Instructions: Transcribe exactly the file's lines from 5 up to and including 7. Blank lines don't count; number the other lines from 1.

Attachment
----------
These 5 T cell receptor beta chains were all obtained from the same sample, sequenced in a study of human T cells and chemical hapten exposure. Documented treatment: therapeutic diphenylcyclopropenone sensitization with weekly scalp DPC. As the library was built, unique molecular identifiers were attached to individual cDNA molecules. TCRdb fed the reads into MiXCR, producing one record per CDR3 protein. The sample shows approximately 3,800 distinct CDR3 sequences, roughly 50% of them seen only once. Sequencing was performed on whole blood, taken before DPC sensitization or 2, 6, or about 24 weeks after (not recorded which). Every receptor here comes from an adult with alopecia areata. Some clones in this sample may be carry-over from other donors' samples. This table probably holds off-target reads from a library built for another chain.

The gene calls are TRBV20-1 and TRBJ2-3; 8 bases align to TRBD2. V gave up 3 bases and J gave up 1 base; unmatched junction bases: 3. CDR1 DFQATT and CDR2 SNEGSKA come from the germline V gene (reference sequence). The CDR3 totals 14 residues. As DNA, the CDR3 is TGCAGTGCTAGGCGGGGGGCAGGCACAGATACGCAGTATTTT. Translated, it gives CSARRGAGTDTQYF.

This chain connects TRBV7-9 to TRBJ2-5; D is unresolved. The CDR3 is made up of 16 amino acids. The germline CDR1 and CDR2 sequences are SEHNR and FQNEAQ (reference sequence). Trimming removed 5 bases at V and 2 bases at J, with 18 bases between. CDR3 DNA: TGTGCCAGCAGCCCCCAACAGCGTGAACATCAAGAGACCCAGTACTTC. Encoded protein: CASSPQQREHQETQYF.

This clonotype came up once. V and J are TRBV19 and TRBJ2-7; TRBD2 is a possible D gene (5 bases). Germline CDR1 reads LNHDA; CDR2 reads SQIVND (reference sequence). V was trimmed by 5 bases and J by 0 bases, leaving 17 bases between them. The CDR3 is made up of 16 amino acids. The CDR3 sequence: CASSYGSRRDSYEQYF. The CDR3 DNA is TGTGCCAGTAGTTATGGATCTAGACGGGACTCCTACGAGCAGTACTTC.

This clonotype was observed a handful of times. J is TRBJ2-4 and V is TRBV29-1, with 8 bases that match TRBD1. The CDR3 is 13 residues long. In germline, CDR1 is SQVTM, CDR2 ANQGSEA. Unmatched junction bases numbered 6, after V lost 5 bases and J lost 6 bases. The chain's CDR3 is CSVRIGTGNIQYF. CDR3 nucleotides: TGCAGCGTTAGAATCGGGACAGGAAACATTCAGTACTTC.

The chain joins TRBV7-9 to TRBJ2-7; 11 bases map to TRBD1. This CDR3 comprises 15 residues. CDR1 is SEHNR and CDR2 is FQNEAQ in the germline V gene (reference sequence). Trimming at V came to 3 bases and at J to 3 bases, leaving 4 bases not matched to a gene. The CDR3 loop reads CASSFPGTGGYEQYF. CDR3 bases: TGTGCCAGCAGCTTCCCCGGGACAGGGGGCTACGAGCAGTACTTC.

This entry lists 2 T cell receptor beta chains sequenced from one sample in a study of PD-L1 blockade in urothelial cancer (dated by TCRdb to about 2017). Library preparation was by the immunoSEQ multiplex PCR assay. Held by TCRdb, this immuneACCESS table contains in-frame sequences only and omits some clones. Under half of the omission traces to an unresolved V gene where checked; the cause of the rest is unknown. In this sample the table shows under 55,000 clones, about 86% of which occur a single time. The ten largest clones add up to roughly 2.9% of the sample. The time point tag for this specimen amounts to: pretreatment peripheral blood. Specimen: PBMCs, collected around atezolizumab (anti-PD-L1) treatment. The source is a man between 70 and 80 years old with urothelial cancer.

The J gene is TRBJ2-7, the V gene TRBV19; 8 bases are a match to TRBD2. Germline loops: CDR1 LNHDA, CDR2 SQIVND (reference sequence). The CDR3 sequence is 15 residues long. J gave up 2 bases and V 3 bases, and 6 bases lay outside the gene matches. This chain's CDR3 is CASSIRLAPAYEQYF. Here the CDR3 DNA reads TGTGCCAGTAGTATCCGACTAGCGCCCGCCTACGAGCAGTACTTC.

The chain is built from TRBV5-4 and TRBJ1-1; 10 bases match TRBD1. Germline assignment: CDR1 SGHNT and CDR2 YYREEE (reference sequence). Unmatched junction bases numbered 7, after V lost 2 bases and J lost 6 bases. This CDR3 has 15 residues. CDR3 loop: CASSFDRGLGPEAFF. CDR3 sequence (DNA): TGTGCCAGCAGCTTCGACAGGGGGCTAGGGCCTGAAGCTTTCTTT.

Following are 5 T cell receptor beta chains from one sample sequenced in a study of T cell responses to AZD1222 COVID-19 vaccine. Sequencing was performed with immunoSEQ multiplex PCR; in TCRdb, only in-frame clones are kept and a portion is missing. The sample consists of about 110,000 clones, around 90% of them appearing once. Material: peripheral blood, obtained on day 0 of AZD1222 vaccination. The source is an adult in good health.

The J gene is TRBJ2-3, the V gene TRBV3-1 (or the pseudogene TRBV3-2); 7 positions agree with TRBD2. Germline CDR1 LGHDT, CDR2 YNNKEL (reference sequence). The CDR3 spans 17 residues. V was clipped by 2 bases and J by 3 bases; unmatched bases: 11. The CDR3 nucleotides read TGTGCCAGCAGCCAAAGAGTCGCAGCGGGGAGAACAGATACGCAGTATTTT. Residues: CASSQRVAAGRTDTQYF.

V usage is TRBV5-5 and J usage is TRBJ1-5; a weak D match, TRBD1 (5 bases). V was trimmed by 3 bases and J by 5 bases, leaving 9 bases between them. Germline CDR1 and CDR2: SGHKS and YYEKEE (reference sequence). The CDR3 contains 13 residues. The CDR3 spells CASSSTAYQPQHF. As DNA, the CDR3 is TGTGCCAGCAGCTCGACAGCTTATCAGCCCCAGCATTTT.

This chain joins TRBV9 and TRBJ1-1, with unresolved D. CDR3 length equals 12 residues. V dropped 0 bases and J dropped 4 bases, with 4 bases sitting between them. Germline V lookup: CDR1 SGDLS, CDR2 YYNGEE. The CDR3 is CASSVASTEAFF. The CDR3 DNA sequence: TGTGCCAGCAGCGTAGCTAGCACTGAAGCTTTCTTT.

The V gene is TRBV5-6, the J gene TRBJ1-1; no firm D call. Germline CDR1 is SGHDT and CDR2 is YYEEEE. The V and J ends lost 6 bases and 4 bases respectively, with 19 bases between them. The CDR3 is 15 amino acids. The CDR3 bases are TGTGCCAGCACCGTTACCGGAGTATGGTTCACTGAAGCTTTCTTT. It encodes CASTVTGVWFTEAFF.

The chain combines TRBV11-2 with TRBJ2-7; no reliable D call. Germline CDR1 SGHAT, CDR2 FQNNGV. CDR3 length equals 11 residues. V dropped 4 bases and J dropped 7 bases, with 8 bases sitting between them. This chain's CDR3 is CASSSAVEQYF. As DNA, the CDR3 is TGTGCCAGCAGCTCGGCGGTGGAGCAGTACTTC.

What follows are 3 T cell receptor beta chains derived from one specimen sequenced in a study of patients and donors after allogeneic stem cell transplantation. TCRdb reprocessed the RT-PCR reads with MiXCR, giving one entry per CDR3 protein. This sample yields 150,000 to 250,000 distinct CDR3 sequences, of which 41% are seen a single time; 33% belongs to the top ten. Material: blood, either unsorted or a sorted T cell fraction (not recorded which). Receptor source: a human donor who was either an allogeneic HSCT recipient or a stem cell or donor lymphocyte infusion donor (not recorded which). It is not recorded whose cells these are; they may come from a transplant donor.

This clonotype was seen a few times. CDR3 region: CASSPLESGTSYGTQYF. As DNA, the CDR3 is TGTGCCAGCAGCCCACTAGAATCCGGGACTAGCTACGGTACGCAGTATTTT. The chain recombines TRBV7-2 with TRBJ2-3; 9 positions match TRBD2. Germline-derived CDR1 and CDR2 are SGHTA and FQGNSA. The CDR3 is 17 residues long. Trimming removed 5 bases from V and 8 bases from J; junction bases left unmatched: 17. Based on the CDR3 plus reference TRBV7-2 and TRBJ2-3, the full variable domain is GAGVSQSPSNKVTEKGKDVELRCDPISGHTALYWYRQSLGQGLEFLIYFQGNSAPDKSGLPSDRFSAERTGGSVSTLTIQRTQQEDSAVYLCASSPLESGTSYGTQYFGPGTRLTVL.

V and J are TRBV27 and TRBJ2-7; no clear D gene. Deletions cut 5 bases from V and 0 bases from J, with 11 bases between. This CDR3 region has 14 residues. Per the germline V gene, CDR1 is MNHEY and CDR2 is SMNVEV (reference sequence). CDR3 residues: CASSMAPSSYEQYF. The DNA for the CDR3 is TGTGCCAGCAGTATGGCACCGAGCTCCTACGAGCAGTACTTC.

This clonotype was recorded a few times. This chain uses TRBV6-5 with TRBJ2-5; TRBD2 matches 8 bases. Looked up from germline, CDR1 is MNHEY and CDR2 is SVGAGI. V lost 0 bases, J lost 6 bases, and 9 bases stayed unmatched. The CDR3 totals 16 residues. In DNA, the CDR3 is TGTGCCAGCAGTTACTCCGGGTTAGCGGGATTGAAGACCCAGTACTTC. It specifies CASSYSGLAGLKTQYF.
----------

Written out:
This clonotype was observed a handful of times. J is TRBJ2-4 and V is TRBV29-1, with 8 bases that match TRBD1. The CDR3 is 13 residues long. In germline, CDR1 is SQVTM, CDR2 ANQGSEA. Unmatched junction bases numbered 6, after V lost 5 bases and J lost 6 bases. The chain's CDR3 is CSVRIGTGNIQYF. CDR3 nucleotides: TGCAGCGTTAGAATCGGGACAGGAAACATTCAGTACTTC.

The chain joins TRBV7-9 to TRBJ2-7; 11 bases map to TRBD1. This CDR3 comprises 15 residues. CDR1 is SEHNR and CDR2 is FQNEAQ in the germline V gene (reference sequence). Trimming at V came to 3 bases and at J to 3 bases, leaving 4 bases not matched to a gene. The CDR3 loop reads CASSFPGTGGYEQYF. CDR3 bases: TGTGCCAGCAGCTTCCCCGGGACAGGGGGCTACGAGCAGTACTTC.

This entry lists 2 T cell receptor beta chains sequenced from one sample in a study of PD-L1 blockade in urothelial cancer (dated by TCRdb to about 2017). Library preparation was by the immunoSEQ multiplex PCR assay. Held by TCRdb, this immuneACCESS table contains in-frame sequences only and omits some clones. Under half of the omission traces to an unresolved V gene where checked; the cause of the rest is unknown. In this sample the table shows under 55,000 clones, about 86% of which occur a single time. The ten largest clones add up to roughly 2.9% of the sample. The time point tag for this specimen amounts to: pretreatment peripheral blood. Specimen: PBMCs, collected around atezolizumab (anti-PD-L1) treatment. The source is a man between 70 and 80 years old with urothelial cancer.